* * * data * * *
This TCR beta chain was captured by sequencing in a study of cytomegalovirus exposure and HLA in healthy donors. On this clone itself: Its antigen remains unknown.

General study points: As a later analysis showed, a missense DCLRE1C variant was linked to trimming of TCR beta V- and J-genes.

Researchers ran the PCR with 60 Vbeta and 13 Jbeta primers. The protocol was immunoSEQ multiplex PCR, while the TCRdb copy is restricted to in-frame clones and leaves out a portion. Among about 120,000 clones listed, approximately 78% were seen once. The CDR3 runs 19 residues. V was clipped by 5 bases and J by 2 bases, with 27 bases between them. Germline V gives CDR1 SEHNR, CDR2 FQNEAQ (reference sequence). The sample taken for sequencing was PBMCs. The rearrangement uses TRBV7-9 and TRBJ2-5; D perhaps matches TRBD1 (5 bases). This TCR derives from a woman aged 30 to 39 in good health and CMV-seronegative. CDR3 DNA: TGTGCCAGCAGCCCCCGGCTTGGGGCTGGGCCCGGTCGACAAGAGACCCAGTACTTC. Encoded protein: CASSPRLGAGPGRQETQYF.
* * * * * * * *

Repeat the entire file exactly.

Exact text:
This TCR beta chain was captured by sequencing in a study of cytomegalovirus exposure and HLA in healthy donors. On this clone itself: Its antigen remains unknown.

General study points: As a later analysis showed, a missense DCLRE1C variant was linked to trimming of TCR beta V- and J-genes.

Researchers ran the PCR with 60 Vbeta and 13 Jbeta primers. The protocol was immunoSEQ multiplex PCR, while the TCRdb copy is restricted to in-frame clones and leaves out a portion. Among about 120,000 clones listed, approximately 78% were seen once. The CDR3 runs 19 residues. V was clipped by 5 bases and J by 2 bases, with 27 bases between them. Germline V gives CDR1 SEHNR, CDR2 FQNEAQ (reference sequence). The sample taken for sequencing was PBMCs. The rearrangement uses TRBV7-9 and TRBJ2-5; D perhaps matches TRBD1 (5 bases). This TCR derives from a woman aged 30 to 39 in good health and CMV-seronegative. CDR3 DNA: TGTGCCAGCAGCCCCCGGCTTGGGGCTGGGCCCGGTCGACAAGAGACCCAGTACTTC. Encoded protein: CASSPRLGAGPGRQETQYF.